I decided to try to beat the heat this morning by getting an early morning flight in. I hitched up the trailer to the truck the night before and had everything ready for an early morning departure. At 04:30 I crawled out of bed and by 04:45 I was on the road. It was already 79 degrees F.
I rolled into New Jerusalem Airport at about 05:20 and began setting up. I first noticed the gnats when I got out to unlock the gate. There was a huge swarm just hanging out where I needed to open my door. I got past them and through the gate. I got to the north end of the field and started setting up. More gnats! Yikes! I started warming up my engine and walked around and stood in the wind created by the propeller to keep them off me.
I drove my PPC to the spot that seemed the best situated and laid out my chute. The weather was PERFECT.
I advanced the throttle and plowed through the gnats into the warm sky. Climbing out I was free of the gnats and was treated to buttery-smooth air. As I climbed out I saw a truck at the far end of the field. I actually saw it before I took off but I thought it was the local farmer checking his pumps like he does every morning. As I flew down the runway I could see it was a powered paraglider. As I got closer I could see it was a friend of mine, Jeff Erck, a super-nice fellow flyer and fellow believer in Christ.
He was just laying his wing out and getting ready to go. By the time I turned he had already taken off and tucked in just behind and to one side of me. I only had my air band radio so I wasn’t able to talk to him so I just flew off over the river and he followed.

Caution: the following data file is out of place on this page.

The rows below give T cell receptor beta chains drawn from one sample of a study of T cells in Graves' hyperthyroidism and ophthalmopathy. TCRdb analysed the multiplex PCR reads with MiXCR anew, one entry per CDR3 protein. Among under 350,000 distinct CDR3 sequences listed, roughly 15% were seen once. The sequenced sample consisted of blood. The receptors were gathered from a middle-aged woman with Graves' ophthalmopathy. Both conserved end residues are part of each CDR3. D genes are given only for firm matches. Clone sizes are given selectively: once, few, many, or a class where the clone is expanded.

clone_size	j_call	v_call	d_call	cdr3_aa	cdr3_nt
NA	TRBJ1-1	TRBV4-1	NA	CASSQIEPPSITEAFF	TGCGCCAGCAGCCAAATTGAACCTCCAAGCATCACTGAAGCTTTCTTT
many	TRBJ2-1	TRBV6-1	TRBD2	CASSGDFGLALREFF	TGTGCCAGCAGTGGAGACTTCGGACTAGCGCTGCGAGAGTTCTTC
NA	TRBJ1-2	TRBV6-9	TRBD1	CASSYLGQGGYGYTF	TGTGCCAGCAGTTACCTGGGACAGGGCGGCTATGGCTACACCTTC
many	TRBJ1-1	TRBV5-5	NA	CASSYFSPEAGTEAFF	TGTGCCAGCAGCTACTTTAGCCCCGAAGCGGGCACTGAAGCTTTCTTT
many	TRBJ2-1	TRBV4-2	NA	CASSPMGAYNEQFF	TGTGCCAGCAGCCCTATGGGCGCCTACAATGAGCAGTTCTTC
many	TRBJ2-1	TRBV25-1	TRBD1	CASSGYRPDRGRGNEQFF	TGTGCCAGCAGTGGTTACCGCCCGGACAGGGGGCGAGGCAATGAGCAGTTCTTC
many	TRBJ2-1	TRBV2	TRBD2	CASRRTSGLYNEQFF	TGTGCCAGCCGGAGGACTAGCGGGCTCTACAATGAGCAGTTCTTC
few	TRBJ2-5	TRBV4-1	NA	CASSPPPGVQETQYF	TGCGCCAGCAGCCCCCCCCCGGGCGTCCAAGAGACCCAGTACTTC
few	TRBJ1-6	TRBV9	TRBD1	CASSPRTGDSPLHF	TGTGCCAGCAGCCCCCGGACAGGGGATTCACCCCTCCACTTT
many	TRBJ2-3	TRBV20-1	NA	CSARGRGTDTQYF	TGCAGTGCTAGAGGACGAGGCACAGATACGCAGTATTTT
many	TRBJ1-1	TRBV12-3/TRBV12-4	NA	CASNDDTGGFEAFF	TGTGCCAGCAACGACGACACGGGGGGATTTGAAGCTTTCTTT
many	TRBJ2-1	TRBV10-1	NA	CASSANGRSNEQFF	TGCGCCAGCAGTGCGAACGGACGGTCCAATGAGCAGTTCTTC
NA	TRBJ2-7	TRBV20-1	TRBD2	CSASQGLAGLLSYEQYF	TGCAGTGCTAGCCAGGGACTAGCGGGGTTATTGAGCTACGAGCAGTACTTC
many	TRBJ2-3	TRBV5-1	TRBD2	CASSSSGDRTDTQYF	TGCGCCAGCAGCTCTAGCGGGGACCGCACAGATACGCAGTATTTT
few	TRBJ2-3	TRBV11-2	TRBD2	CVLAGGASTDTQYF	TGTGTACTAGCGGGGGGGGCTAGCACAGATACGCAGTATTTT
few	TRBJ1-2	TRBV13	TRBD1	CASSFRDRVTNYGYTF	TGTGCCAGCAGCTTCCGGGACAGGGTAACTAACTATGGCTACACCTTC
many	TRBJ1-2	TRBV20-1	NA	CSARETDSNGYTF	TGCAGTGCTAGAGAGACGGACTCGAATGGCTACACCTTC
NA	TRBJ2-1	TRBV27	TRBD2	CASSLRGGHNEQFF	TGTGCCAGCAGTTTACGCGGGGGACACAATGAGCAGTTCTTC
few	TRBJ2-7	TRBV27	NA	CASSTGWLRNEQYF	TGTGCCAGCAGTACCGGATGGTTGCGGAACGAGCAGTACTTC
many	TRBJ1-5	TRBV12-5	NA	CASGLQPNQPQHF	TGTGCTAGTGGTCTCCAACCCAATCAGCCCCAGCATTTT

I was somewhat worried that my engine temps would be high but as I cruised along they stayed right where I wanted them. After surveying the river for a bit time began to catch up with me. I turned back toward the airport and flew a few approaches.
I committed to landing on the last approach and then got a hair-brained idea… “Why don’t I just roll off onto the dirt in between the runway and taxiway so my chute doesn’t drag on the pavement?” The dirt will be far gentler to the chute; this is true. So after I made a less-than-stellar landing I let my eager craft roll into the dirt and the parachute gently drifted to the ground… And disturbed no less than 800,529 gnats. All of whom came to visit me personally. Many of them also gave me “love bites.” They were very affectionate, all trying to get in my eyes, my nose, my ears, and my mouth!
It took over 30 minutes to put my chute away (should only take 15 minutes tops if I’m being slow and careful). All the swatting must have looked very comical to Jeff who flew by several times. I finally got the chute carefully folded and put back in it’s stowage bag and then fired up the PPC and drove as fast as I could back to the trailer!
All in all it was the most wonderful flight I’ve had yet, gnats gnot withstanding. I will end this entry with a short video I recorded on my phone while I was flying over the river.